The President of the OSCE met with Vladimir Putin to discuss the situation in Ukraine. The outcome of their encounter is being painted by the Western media as a shift in strategy by Russia. In fact, Moscow has never moved from its position. The agreement between the two men reflects Russia’s wariness of finding herself engulged in a widespread conflict. Hence her choice to draw up a roadmap for exiting the crisis, while knowing that the West will not respect it any more than the February 21 agreement.
- Didier Burkhalter and Vladimir Putin, in Moscou, May 7, 2014.
A couple of brief remarks on yersteday’s meeting in Kremlin between Russian President Vladimir Putin and OSCE Chairperson-in-Office Didier Burkhalter:
1. The elaborated framework of the roadmap for de-escalation in Ukraine consists of four basic provisions: ceasefire, deescalation (withdrawal of troops and disarmament of illegal armed groups), initiation of national reconciliation dialogue and holding elections. The ball is obviously on Kiev’s side. Any further attempt to repress the protest in the South-East will definitely close this narrow window of opportunity.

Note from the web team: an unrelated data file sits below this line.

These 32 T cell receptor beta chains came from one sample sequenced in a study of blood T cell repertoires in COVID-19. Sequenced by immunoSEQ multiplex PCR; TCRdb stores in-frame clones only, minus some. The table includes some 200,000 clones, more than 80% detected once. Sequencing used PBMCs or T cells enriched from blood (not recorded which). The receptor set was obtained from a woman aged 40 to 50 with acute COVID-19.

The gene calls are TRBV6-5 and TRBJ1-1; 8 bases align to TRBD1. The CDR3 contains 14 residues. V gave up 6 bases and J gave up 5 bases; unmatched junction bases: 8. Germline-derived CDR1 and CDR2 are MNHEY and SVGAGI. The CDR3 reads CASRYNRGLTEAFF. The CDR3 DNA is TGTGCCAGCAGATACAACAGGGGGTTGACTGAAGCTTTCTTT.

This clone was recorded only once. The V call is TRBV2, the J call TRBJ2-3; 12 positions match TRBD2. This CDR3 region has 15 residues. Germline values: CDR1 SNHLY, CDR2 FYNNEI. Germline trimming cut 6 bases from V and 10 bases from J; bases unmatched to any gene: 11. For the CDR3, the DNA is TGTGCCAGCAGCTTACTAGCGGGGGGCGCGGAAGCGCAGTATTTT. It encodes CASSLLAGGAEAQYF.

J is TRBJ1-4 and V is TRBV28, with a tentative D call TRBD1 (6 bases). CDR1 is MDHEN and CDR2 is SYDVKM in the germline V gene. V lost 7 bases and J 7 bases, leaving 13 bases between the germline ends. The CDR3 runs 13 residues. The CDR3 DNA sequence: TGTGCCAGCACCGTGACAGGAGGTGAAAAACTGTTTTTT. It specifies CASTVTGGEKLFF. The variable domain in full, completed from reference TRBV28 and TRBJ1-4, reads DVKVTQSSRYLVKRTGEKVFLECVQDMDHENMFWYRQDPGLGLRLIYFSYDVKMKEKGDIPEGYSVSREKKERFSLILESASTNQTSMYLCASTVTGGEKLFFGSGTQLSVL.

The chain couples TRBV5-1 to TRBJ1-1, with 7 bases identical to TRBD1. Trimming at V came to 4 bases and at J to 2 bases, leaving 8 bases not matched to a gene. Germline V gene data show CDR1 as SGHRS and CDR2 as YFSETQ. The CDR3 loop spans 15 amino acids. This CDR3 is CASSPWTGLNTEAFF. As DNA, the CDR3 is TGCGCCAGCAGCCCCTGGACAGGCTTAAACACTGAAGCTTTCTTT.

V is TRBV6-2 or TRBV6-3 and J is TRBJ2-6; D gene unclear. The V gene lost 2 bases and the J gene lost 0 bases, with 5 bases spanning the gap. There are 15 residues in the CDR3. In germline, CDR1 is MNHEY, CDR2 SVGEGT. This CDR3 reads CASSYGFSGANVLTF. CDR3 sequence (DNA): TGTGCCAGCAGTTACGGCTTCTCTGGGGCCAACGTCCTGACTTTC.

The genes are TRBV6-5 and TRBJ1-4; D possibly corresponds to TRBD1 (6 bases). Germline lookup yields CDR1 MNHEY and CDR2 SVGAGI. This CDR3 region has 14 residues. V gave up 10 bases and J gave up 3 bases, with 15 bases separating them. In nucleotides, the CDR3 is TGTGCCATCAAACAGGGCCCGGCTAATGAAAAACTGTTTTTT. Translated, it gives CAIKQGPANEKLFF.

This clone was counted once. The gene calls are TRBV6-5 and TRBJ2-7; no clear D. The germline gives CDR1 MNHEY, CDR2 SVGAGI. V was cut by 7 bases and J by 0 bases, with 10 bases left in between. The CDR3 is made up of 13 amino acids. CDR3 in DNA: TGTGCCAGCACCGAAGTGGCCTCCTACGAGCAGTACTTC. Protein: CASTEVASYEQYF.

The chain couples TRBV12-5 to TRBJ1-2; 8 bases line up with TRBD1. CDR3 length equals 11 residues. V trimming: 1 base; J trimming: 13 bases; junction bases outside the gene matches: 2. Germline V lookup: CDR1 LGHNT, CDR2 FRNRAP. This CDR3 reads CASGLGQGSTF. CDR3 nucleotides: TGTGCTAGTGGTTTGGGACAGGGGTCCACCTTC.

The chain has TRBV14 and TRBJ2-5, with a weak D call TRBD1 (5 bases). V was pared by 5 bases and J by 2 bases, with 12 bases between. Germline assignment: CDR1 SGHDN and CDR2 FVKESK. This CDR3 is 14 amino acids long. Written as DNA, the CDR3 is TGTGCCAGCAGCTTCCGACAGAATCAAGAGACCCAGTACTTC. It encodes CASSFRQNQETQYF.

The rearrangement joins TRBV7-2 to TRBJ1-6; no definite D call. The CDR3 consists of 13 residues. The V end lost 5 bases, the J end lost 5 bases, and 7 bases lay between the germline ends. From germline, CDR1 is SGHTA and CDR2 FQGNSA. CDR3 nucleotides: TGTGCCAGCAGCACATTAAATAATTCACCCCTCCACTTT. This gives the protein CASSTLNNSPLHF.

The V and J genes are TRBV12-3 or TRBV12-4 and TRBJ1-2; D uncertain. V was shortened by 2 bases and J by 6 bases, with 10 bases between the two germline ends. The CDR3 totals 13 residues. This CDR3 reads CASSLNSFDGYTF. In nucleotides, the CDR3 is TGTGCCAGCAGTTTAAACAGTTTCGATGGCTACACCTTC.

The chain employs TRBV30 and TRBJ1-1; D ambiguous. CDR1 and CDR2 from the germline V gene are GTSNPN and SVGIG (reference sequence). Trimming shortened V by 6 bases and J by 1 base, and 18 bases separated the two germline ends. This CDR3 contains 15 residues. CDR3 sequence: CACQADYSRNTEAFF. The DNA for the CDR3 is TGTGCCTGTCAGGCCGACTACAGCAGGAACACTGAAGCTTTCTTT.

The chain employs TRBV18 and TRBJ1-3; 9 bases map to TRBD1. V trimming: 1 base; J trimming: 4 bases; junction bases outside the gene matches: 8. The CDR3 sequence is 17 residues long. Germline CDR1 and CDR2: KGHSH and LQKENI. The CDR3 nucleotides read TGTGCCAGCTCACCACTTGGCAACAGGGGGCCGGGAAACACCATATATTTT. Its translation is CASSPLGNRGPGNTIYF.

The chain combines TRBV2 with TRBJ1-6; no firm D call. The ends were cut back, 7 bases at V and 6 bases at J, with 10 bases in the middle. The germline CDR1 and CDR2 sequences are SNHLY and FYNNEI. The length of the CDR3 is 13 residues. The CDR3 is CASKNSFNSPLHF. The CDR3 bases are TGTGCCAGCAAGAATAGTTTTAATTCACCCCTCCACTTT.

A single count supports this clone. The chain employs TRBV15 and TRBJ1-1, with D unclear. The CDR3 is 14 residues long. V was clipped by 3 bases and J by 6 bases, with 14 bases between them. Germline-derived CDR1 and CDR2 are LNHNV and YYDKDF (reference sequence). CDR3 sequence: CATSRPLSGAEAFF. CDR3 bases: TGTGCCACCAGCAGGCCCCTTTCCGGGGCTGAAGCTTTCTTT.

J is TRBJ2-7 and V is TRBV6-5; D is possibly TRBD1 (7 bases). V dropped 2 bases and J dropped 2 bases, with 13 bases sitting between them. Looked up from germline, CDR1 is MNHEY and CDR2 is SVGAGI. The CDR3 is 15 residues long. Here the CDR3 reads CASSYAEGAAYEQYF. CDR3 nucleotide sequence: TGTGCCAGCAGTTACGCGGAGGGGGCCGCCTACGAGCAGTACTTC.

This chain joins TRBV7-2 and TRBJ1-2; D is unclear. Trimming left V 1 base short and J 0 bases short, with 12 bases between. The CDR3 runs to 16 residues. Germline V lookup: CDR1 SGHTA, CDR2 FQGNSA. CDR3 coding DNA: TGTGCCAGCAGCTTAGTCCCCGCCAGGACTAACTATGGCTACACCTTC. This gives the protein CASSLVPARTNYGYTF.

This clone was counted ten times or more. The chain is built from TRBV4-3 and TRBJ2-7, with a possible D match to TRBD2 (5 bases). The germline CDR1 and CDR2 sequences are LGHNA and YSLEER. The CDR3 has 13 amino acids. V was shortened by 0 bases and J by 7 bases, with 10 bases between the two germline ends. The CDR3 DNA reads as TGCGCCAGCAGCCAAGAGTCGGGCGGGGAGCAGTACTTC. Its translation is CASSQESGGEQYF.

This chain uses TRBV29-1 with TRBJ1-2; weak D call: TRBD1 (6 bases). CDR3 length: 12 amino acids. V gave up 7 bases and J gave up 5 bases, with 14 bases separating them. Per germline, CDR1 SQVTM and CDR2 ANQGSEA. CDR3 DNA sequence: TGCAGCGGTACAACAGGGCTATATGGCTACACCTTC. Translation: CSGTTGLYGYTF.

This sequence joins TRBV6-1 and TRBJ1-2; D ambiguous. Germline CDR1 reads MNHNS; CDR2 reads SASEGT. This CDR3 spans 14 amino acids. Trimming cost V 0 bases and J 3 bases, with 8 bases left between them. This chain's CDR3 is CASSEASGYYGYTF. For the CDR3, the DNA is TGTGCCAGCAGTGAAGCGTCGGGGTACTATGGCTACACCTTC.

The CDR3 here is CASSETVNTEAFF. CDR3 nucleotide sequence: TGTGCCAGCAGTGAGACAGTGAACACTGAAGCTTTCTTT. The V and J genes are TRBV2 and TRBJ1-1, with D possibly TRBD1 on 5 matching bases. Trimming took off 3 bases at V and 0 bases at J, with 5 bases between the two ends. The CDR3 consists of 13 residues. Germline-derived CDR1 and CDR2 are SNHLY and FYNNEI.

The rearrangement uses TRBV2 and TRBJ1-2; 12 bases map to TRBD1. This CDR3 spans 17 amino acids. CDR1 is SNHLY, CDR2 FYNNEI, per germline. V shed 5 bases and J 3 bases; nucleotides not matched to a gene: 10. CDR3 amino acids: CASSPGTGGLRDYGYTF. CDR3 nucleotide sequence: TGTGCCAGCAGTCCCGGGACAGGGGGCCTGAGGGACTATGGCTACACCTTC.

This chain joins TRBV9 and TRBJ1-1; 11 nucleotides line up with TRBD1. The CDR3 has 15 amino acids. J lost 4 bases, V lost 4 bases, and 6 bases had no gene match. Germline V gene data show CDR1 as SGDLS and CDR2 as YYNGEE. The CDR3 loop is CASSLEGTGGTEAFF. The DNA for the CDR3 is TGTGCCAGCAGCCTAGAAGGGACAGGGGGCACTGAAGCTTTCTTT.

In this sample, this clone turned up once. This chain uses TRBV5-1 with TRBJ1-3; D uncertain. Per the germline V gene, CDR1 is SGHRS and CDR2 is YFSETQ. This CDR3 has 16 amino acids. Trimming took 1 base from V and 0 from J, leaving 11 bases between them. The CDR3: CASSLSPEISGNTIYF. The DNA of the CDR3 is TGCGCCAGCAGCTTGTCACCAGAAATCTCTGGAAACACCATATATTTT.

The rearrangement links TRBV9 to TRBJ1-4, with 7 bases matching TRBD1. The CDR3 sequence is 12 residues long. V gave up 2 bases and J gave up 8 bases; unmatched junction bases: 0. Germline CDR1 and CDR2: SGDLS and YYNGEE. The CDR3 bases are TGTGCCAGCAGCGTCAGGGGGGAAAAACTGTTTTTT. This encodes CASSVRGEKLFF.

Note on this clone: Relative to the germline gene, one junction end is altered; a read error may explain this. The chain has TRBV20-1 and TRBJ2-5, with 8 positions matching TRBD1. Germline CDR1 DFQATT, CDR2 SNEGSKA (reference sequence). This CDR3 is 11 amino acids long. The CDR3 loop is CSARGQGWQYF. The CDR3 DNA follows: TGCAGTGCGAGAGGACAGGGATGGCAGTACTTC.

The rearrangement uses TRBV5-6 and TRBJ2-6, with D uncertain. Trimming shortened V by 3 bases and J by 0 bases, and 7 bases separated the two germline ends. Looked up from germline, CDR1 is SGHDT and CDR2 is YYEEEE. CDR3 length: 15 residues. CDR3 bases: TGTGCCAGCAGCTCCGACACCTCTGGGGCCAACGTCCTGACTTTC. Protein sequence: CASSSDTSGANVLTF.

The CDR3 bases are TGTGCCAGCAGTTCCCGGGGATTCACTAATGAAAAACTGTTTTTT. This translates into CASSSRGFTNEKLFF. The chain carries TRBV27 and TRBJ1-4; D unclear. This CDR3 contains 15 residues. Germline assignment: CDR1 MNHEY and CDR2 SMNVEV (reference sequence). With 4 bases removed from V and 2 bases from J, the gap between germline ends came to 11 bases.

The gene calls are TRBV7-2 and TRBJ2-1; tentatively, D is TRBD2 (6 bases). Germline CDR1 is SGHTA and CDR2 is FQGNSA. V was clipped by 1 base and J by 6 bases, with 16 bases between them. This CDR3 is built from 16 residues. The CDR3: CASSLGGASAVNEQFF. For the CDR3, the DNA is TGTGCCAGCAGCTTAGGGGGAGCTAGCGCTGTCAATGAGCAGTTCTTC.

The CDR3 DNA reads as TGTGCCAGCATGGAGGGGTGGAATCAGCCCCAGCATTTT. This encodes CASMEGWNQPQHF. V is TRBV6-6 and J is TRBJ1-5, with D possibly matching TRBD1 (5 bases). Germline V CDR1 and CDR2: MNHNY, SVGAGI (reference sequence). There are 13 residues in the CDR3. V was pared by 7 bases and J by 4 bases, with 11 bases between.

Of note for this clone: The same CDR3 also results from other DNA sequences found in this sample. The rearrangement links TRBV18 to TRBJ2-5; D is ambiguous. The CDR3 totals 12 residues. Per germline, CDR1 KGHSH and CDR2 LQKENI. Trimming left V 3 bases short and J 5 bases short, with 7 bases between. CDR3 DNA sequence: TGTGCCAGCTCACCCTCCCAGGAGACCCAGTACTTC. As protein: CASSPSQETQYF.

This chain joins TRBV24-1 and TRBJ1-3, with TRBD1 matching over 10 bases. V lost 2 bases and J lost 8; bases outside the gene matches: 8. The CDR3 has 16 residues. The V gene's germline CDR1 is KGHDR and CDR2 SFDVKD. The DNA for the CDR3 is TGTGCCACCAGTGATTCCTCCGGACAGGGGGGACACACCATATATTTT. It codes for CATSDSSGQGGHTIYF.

2. Putin’s request to postpone referenda on independence in Donetsk and Lugansk is an act of good will. Being aware of the public mood in these regions it is very unlikely that the ballot will be held off. People there are counting days to have a legal foundation to get rid of Kiev’s dictate. By the way, such development would undermine traditional Western claims that Putin is manipulating the protests in the South-East of Ukraine.
3. The Russian President emphasized again that “the blame for the crisis… lies with those who organised the coup d’etat in Kiev and have not yet taken the trouble to disarm right-wing radical and nationalist groups.”  That means that prior to such disarmament there would be no dialogue and no elections.
4. It was also stressed that the draft new constitution of Ukraine should be discussed during this national reconciliation dialogue and again, prior to the elections.
5. The situation on the ground suggests that this roadmap would take at least 6 months to be implemented and require a substantial participation of the legitimate Ukrainian president Victor Yanukovych.
This is the last (and rather unexpected) chance to retain a united federative Ukraine. Taking into account highly contradicting interests of the international centers of power which dominate over the current Kiev’s administration, it would be almost impossible to keep this narrow window open for this term. But apparently Hope will be the last victim of the ongoing Ukrainian crisis…
Oriental Review (Russia)